Understand Laboratory Standards and Reference Materials

Understand Laboratory Standards and Reference Materials
Set-of-standard-weights
Set of standard weights

Analytical results can be relied upon only if they are related to standards and reference materials. The value of any laboratory estimation is expressed in two units, namely, a digital value followed by a unit measurement e.g. concentration is expressed in moles/liter or gm/liter. The result can be accepted only when both the units are calibrated against known universally accepted standards. It is therefore necessary for you to have clarity on different expressions used for laboratory standards and reference materials.

Traceability

Before proceeding to standards an understanding of the concept of traceability is important. Traceability is a property or result of a measurement which can be related to national or international standard bodies, such as NIST, through an unbroken chain of comparisons within defined uncertainty limits.

What are standards?

Standards basically fall into following categories:

Metrological standards

Metrological standards also known as measurement standards and are based on SI units of measurement. Examples are:

  • Length expressed in meters or multiples thereof
  • Mass in kilograms of multiples thereof
  • Time in seconds
  • Temperature in degrees Kelvin
  • Luminous intensity in Candela
  • Concentration in moles per liter

All the above standards are expressed in relation to internationally preserved and accepted standards. For further details on units you may refer to the article Measurement units commonly used in analytical work. A chemical laboratory relies on several standards which are divided into different categories:

Chemical standards are reagents of very high purity and whose composition is well known. Examples are potassium hydrogen phthalate, sodium oxalate and potassium iodate. Such standards are commonly used for preparing secondary or working standards.

Secondary or working standards are based on primary standards. For most laboratories it is often expensive to afford standard materials from international standard bodies so secondary or working standards are preferred for routine use. Such standards have limited stability and should be prepared afresh after expiry of validity.

Broadly speaking analytical standards can be divided into the following classes

  • Compounds with established physico-chemical properties such as melting points, boiling points, refractive index, etc are used routinely. Standards having established absorbance behaviour such as Holmium oxide solution or polystyrene film are used for spectroscopic studies.
  • Reference materials are specimens for quantitative studies in specific sample matrices.
  • Certified reference materials are reference materials whose composition is certified by international standard bodies such as NIST, ISO, EPA, etc. A certificate from the body accompanies the standard.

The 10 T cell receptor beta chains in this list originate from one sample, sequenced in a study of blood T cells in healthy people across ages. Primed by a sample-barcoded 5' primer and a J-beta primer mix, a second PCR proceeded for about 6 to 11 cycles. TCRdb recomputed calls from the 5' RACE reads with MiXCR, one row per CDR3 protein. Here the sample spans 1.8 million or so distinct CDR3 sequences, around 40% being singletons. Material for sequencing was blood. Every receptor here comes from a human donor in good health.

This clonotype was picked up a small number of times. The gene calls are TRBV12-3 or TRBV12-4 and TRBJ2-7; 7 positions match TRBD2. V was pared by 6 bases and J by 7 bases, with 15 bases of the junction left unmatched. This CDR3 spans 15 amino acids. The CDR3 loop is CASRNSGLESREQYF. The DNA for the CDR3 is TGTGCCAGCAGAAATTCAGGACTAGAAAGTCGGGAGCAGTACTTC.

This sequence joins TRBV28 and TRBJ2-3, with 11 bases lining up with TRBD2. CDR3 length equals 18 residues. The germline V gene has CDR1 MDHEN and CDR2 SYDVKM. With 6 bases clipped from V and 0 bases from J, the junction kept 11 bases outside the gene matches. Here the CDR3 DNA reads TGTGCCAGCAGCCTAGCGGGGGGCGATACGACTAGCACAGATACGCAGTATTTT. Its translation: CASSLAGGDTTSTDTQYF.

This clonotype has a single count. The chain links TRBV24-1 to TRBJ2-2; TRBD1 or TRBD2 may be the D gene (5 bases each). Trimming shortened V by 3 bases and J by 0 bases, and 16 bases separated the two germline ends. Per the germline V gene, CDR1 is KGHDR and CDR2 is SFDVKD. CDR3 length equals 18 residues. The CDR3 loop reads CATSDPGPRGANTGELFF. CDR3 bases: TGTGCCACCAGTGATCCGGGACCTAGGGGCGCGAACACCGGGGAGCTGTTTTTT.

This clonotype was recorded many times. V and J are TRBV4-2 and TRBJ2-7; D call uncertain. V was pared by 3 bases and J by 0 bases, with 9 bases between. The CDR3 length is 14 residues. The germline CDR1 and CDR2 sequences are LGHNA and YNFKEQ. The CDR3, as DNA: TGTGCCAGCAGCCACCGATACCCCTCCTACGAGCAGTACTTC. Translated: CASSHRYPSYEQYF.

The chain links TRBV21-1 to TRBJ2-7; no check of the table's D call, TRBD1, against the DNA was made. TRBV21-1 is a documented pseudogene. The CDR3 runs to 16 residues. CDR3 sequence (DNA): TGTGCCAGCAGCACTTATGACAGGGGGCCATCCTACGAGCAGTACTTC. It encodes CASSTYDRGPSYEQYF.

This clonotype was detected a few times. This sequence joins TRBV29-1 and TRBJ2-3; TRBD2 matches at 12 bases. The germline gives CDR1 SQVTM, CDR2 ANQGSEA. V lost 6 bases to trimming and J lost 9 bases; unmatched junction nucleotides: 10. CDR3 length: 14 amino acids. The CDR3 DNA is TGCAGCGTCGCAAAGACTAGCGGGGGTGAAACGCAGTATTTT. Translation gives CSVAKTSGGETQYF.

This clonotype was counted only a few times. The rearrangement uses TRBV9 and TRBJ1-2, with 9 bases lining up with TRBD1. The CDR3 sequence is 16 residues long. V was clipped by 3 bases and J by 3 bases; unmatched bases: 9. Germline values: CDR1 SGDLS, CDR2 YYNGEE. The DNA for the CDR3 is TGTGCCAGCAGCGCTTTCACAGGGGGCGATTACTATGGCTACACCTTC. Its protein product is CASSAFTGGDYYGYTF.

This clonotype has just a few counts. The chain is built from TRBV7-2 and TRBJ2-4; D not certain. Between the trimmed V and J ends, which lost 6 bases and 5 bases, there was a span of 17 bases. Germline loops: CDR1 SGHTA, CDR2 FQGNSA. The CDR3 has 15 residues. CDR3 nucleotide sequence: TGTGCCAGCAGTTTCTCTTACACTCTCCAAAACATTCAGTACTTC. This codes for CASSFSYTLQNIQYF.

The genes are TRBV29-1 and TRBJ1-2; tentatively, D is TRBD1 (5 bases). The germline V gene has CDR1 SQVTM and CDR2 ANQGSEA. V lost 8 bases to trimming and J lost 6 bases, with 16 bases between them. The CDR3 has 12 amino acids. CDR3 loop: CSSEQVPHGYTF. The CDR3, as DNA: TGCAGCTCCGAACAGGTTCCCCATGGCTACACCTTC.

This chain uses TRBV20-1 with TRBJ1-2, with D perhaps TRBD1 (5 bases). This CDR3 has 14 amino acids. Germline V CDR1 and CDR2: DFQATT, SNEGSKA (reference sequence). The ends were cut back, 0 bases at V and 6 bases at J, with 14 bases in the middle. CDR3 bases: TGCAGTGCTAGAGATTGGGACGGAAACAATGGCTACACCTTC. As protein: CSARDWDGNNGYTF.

• Meteorological standards are standards which are calibrated against certified standards available from national or international laboratories. A laboratory should essentially maintain certified standards for mass, temperature and volume.

Documented Standards

Documented standards are equally important for laboratories and these include detailed protocols of methods to be followed for analysis of various classes of compounds or products to be analyzed such as AOAC for analysis of foods, National pharmacopoeia’s for medicines, ASTM or BS for petroleum products, building materials, etc and EPA, OSHA for monitoring of environmental contaminants.

  • Safe limits for elements and toxic substances in natural resources, foods, medicines, etc are prescribed by international bodies. These limits are revised from time to time depending upon advances in measurement techniques and awareness on safety for human consumption.
  • Quality systems standards are prescribed by international bodies for upkeep of high-quality standards by laboratories. Examples are ISO 9000:2000 series of standards which prescribe principles of quality management. ISO17025:2005 contains requirements on management and technical control for laboratories seeking accreditation from national bodies.
  • Standard operating procedures are guidelines developed by quality managers of individual laboratories and are based on good laboratory practices which are enshrined in the international guidelines.
  • Client standards are industry specific and notified for different materials. Clients send their samples for testing to accredited laboratories for a compliance report on such samples.

Standards help mutual acceptance of results by different laboratories and are important for promotion of international trade but it is equally important to revalidate them at specified intervals and preserve them under specified environmental controlled conditions.

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